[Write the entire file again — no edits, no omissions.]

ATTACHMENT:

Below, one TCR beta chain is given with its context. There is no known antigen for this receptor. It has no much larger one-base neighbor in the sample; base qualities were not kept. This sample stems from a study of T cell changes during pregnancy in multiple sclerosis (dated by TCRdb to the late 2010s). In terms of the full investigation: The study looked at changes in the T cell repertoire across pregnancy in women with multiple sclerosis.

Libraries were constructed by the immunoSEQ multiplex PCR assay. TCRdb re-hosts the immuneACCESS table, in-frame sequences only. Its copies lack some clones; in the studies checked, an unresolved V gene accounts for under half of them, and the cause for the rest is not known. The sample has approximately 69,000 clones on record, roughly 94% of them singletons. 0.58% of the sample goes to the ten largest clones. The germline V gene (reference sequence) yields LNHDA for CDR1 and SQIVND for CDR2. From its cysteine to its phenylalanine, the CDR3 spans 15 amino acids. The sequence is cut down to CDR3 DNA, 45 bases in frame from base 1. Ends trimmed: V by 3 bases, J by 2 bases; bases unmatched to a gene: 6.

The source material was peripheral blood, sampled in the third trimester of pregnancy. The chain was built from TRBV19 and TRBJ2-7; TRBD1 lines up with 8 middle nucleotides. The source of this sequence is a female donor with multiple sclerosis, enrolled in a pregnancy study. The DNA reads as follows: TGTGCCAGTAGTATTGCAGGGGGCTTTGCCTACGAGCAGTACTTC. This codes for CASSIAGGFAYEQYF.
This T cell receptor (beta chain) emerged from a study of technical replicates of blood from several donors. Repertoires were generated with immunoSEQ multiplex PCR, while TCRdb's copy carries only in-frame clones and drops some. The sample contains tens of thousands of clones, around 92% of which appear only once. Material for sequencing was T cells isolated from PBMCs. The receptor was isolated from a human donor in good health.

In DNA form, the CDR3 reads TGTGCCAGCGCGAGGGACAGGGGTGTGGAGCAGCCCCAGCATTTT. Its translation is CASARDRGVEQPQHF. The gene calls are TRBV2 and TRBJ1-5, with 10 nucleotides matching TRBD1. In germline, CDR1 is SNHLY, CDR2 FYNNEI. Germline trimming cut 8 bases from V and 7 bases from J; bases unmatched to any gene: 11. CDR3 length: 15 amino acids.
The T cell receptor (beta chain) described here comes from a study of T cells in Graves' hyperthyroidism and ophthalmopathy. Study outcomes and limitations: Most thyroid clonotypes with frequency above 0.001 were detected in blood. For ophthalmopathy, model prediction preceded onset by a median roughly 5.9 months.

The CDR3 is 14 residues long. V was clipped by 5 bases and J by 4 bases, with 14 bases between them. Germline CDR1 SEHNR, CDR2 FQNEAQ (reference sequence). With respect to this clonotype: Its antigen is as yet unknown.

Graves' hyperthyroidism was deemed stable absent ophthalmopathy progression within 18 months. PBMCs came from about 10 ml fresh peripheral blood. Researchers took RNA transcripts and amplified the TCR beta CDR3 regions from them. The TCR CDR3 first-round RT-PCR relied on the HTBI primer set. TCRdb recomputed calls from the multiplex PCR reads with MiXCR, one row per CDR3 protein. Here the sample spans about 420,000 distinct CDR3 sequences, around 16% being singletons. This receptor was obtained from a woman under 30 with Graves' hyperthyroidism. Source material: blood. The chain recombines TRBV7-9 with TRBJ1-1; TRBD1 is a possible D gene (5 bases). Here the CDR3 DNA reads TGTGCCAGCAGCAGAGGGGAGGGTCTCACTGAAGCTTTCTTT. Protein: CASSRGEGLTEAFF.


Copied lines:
Below, one TCR beta chain is given with its context. There is no known antigen for this receptor. It has no much larger one-base neighbor in the sample; base qualities were not kept. This sample stems from a study of T cell changes during pregnancy in multiple sclerosis (dated by TCRdb to the late 2010s). In terms of the full investigation: The study looked at changes in the T cell repertoire across pregnancy in women with multiple sclerosis.

Libraries were constructed by the immunoSEQ multiplex PCR assay. TCRdb re-hosts the immuneACCESS table, in-frame sequences only. Its copies lack some clones; in the studies checked, an unresolved V gene accounts for under half of them, and the cause for the rest is not known. The sample has approximately 69,000 clones on record, roughly 94% of them singletons. 0.58% of the sample goes to the ten largest clones. The germline V gene (reference sequence) yields LNHDA for CDR1 and SQIVND for CDR2. From its cysteine to its phenylalanine, the CDR3 spans 15 amino acids. The sequence is cut down to CDR3 DNA, 45 bases in frame from base 1. Ends trimmed: V by 3 bases, J by 2 bases; bases unmatched to a gene: 6.

The source material was peripheral blood, sampled in the third trimester of pregnancy. The chain was built from TRBV19 and TRBJ2-7; TRBD1 lines up with 8 middle nucleotides. The source of this sequence is a female donor with multiple sclerosis, enrolled in a pregnancy study. The DNA reads as follows: TGTGCCAGTAGTATTGCAGGGGGCTTTGCCTACGAGCAGTACTTC. This codes for CASSIAGGFAYEQYF.
This T cell receptor (beta chain) emerged from a study of technical replicates of blood from several donors. Repertoires were generated with immunoSEQ multiplex PCR, while TCRdb's copy carries only in-frame clones and drops some. The sample contains tens of thousands of clones, around 92% of which appear only once. Material for sequencing was T cells isolated from PBMCs. The receptor was isolated from a human donor in good health.

In DNA form, the CDR3 reads TGTGCCAGCGCGAGGGACAGGGGTGTGGAGCAGCCCCAGCATTTT. Its translation is CASARDRGVEQPQHF. The gene calls are TRBV2 and TRBJ1-5, with 10 nucleotides matching TRBD1. In germline, CDR1 is SNHLY, CDR2 FYNNEI. Germline trimming cut 8 bases from V and 7 bases from J; bases unmatched to any gene: 11. CDR3 length: 15 amino acids.
The T cell receptor (beta chain) described here comes from a study of T cells in Graves' hyperthyroidism and ophthalmopathy. Study outcomes and limitations: Most thyroid clonotypes with frequency above 0.001 were detected in blood. For ophthalmopathy, model prediction preceded onset by a median roughly 5.9 months.

The CDR3 is 14 residues long. V was clipped by 5 bases and J by 4 bases, with 14 bases between them. Germline CDR1 SEHNR, CDR2 FQNEAQ (reference sequence). With respect to this clonotype: Its antigen is as yet unknown.

Graves' hyperthyroidism was deemed stable absent ophthalmopathy progression within 18 months. PBMCs came from about 10 ml fresh peripheral blood. Researchers took RNA transcripts and amplified the TCR beta CDR3 regions from them. The TCR CDR3 first-round RT-PCR relied on the HTBI primer set. TCRdb recomputed calls from the multiplex PCR reads with MiXCR, one row per CDR3 protein. Here the sample spans about 420,000 distinct CDR3 sequences, around 16% being singletons. This receptor was obtained from a woman under 30 with Graves' hyperthyroidism. Source material: blood. The chain recombines TRBV7-9 with TRBJ1-1; TRBD1 is a possible D gene (5 bases). Here the CDR3 DNA reads TGTGCCAGCAGCAGAGGGGAGGGTCTCACTGAAGCTTTCTTT. Protein: CASSRGEGLTEAFF.